One of the first challenges product engineer John Nish and Wellman Dynamics (Creston, Iowa) faced during the design and manufacture of a high-pressure boost pump housing for a rocket engine turbo system was also a fundamental one:
How to manage a new alloy.
In the past, similar products were made of A357 aluminum. But for safety and environmental reasons, the choice was made to use F357, which subtracts beryllium.
“The beryllium really helps scavenge a lot of little problems out of there. It’s essentially the same alloy but that little tiny ion makes a lot of difference. That was one of the first challenges,” Nish said. “We’re changing from a standard alloy for high-pressure rocket design, changing from an A357 to an F357. We knew there would be challenges with getting properties, especially on castings with thick walls.”
But that was far from the only challenge Nish and his team had to overcome to deliver the 150-lb. aluminum casting to customer Aerojet Rocketdyne (Sacramento, California).
The design incorporates a specialized, internal vane system with an intricate flow path. Due to the high-pressure applications, a large portion of the casting wall must be several inches thick, while several of the surrounding features and walls are very thin. Part of the nature of this casting relates to the transitional areas between varying thick and thin sections of the product, while achieving proper metal flow for optimal solidification that results in a quality component. The mass of some sections within the casting presented another element of difficulty, in conjunction with achieving material properties that reached a certain standard. This configuration gave the foundry the chance to investigate and implement new nondestructive testing methodologies.
To overcome these issues, Wellman developed unconventional gating-engineering methods. AFS Corporate Member Liberty Pattern Company (New Liberty, Iowa) played a key role in this part of production. Nish said Liberty has a lot of experience with many configurations of castings. The foundry, meanwhile, has people in its own pattern shop and engineering group with experiences with various types of castings. All told, everybody involved in the gating had over 110 years of foundry experience, which helped as the component was converted from a nobake sand casting to a less-traditional hybrid that saw both printed and traditional cores used.
Together, everybody involved in the project looked at the mass and dimensions of the different parts of the casting they would have to make. They would have liked to do 3D modeling, but the quick turnaround precluded that. The product had to be completed quickly because Aerojet was competing with other companies for a contract.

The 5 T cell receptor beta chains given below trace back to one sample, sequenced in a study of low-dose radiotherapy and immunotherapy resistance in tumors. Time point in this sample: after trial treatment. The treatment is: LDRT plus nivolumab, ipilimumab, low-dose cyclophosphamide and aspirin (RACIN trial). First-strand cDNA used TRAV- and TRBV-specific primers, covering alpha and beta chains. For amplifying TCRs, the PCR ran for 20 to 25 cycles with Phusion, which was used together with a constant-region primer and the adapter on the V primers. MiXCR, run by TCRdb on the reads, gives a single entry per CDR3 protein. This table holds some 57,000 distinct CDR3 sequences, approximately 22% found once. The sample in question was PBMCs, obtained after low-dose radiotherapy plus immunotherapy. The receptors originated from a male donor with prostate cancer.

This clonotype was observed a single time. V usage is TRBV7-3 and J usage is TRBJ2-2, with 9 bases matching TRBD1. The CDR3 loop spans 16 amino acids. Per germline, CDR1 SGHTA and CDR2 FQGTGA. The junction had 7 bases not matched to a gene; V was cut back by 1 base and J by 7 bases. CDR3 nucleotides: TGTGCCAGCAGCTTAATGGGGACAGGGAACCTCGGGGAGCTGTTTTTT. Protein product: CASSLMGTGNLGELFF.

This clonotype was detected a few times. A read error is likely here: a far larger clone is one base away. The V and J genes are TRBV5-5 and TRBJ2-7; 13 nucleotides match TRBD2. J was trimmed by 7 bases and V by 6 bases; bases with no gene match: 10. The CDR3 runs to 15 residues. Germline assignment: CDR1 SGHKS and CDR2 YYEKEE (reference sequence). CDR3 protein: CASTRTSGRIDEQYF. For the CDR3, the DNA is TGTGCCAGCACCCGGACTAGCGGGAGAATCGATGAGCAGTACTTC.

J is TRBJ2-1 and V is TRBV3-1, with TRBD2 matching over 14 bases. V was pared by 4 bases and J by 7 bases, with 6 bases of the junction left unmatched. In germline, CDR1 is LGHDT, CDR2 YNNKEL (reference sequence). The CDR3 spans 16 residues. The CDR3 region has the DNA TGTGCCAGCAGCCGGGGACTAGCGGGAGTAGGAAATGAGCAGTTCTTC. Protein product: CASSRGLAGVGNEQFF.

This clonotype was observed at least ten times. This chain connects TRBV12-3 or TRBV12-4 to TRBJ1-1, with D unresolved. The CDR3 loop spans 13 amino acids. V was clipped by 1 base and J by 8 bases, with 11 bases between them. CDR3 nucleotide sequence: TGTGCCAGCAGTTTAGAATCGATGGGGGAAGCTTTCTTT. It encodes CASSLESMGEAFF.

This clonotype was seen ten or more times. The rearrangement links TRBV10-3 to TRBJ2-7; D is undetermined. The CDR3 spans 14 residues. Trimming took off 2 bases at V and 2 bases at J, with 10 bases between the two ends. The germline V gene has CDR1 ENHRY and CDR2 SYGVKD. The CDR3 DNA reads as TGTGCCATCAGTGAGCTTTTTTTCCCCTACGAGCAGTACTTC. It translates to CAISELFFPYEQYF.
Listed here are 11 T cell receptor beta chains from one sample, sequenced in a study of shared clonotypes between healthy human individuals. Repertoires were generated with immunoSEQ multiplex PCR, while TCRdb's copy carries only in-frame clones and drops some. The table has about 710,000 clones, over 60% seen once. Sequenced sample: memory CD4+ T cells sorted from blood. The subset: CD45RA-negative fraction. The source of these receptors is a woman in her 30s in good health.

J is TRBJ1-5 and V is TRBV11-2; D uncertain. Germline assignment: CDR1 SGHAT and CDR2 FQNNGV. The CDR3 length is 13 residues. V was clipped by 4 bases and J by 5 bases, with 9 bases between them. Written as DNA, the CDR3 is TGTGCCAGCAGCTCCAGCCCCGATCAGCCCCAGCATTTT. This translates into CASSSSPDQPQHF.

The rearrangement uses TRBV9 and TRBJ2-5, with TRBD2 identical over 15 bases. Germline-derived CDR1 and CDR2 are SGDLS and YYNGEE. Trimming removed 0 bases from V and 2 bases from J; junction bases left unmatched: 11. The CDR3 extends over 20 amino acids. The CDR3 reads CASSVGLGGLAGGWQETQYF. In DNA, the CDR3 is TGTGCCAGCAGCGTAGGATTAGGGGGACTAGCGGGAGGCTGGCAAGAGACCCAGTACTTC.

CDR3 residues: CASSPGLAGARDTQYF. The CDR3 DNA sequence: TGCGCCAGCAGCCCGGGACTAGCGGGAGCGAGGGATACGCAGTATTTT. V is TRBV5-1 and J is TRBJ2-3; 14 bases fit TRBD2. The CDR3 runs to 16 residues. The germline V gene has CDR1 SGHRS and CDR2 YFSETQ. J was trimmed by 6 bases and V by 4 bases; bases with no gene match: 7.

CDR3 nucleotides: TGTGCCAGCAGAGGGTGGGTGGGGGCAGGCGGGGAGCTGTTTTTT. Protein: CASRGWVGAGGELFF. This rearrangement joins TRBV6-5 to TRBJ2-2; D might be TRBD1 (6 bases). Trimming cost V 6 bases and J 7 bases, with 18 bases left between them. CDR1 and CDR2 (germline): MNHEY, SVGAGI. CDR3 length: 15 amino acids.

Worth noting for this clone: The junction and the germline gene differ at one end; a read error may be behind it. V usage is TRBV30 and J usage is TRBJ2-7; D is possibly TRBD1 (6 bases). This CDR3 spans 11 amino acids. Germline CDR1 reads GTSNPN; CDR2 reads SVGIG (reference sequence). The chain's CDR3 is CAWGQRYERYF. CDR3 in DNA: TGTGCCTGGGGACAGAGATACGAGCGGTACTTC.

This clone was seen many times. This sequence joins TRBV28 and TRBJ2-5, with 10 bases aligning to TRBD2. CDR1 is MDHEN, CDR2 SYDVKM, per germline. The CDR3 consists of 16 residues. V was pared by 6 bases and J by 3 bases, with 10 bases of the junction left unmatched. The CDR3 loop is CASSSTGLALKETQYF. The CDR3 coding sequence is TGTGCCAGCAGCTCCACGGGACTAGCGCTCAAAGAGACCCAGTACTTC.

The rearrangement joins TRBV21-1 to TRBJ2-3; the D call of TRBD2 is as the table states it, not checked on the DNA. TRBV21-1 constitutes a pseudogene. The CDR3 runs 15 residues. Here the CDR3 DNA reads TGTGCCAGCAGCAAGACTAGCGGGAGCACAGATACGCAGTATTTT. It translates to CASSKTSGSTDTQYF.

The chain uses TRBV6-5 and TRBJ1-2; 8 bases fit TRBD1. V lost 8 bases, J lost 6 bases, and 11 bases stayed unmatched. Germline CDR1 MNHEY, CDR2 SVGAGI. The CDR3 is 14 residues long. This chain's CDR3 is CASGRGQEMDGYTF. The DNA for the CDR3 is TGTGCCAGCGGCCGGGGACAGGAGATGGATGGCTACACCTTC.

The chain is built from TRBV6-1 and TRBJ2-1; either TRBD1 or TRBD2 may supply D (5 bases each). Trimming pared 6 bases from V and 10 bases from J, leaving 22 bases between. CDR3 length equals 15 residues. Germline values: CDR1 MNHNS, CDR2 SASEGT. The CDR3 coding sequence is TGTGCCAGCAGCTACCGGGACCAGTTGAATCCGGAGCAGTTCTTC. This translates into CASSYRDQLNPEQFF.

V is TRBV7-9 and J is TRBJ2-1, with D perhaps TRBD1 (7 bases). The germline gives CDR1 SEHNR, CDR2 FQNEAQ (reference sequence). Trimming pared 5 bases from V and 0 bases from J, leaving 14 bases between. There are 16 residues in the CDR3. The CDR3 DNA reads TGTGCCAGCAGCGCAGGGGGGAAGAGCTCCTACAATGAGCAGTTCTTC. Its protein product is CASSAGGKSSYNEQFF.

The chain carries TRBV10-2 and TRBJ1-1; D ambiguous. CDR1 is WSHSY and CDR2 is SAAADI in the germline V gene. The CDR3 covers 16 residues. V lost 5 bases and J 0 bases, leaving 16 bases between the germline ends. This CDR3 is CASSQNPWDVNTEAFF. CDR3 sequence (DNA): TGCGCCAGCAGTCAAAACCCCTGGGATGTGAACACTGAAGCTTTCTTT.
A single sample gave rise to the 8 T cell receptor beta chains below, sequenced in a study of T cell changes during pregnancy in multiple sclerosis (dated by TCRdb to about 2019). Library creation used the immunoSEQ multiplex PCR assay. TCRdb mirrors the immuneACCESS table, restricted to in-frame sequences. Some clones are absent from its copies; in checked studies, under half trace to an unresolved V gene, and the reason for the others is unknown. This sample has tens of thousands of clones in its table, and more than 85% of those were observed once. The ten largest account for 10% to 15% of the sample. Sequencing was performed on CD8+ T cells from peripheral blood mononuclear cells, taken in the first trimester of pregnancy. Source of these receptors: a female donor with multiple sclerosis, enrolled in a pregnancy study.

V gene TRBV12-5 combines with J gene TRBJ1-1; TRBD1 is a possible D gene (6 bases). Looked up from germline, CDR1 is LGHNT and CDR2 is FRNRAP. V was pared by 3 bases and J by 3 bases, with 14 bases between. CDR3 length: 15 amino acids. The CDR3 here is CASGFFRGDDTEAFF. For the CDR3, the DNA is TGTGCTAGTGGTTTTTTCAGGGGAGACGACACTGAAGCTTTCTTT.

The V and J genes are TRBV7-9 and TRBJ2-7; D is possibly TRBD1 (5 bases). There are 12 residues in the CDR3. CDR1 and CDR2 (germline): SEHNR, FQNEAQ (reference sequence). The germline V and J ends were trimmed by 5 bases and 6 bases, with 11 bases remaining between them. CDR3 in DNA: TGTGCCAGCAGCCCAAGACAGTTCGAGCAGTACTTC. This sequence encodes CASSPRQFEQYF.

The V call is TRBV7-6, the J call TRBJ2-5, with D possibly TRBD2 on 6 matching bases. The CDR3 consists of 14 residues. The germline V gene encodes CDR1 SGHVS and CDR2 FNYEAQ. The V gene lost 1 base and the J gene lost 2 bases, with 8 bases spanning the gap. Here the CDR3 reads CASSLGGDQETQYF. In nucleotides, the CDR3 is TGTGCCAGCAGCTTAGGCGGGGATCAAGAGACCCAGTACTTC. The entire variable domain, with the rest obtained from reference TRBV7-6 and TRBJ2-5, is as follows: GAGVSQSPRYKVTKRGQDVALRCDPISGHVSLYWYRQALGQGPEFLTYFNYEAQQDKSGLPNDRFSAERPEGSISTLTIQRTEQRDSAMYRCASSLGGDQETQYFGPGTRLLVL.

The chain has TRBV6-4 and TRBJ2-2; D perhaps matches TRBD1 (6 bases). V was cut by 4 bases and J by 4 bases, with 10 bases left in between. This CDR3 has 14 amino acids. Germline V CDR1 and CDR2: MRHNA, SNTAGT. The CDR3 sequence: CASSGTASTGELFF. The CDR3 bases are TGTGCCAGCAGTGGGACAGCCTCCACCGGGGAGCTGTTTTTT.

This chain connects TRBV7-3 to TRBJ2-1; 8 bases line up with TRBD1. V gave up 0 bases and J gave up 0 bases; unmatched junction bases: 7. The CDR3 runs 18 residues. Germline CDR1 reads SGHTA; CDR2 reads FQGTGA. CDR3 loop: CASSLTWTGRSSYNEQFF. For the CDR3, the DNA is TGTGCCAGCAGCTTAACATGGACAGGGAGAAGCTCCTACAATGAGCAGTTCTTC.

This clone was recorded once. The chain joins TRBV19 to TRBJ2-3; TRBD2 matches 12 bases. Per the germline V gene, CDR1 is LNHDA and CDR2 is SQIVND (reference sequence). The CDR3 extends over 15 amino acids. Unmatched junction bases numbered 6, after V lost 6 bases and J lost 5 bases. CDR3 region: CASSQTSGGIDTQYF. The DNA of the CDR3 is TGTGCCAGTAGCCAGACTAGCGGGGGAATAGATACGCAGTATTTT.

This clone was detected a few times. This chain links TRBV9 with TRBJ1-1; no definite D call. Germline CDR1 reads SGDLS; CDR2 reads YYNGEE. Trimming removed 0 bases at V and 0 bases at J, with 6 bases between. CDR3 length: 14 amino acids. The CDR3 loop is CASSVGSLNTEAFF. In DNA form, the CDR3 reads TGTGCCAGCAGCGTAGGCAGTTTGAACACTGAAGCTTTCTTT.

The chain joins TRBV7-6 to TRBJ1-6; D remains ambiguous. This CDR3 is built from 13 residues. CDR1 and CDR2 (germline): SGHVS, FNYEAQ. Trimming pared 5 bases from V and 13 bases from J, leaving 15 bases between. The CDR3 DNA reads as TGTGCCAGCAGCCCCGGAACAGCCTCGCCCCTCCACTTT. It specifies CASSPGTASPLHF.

“We took a variety of different areas of expertise from all of these places and we sat down and drew up a number of different gating schemes and then eliminated the ones that would produce lower properties and potential problems,” Nish said.
The foundry started on this project in early-to-mid-2016 and the first casting was poured within seven months of a first team meeting. Within the next five or six months, the metalcaster was making production castings.
“Liberty Pattern, they’re hard workers,” Nish said. “When they take on a task, they deliver. As soon as the tooling was approved and we sent the designs, they were able to make the tooling fairly rapidly.”
The production of a part with this level of intricacy was coordinated with Liberty, a company with whom the foundry has a longstanding business relationship. Nish said Liberty played a vital role in the design and development of the hybrid conventional-additive manufacturing tooling capable of achieving complex sand molds by showcasing printed sand cores.
“We worked with the materials people at Aerojet and our metallurgy people here, and the team at Liberty Pattern,” Nish said. “We tried to make sure that we were taking into account that with all of these smaller features, if we put a large number of loose pieces or we tried to put a large number of different cores together inside, that was going to be a recipe that would not work too well. We can’t clean inside. There’s a lot of places we can’t get to.”
The 3D printed sand cores replaced 20 coreboxes with only two conventional coreboxes in the mold assembly, making the mold assembly much cleaner and easier than originally imagined.
“These geniuses at our pattern shop said ‘Why don’t we just try to design something that we can use with additive manufacturing? We might as well print the core instead of trying to make all of these small cores, try to paste them together, try to make sure the paste is dry,’” Nish recalled. “The Aerojet people and I just kind of looked at each other and we turned around and said ‘Yeah. Why don’t we do that?’”
Replacing conventional cores with printed cores eliminated the need for lap joints, pasting, core seams, and brought the reduction of core-on-core generation of sand particulate. These changes resulted in reduced variation, making the process much less prone to metallurgical and dimensional defects. The approach to core coating combined with improved 3D printing techniques was also utilized to enhance the surface finish on the internal flow passageways.
“We ended up with a hybrid casting of some standard cores as well as printed cores being inserted in there,” Nish said. “Any time you put cores together you know you’re going to have to file them down to get them to fit sometimes, so that’s extra sand that might be generated.
“It really took care of a large number of problems and not just the intricacy of fitting all these internal cores together, but also the cleanliness and the overall quality of the casting, where we were able to achieve a casting that didn’t have so much internal cleaning to worry about,” Nish added.
Click here to see this story as it appears in the July/August issue of Metal Casting Design & Purchasing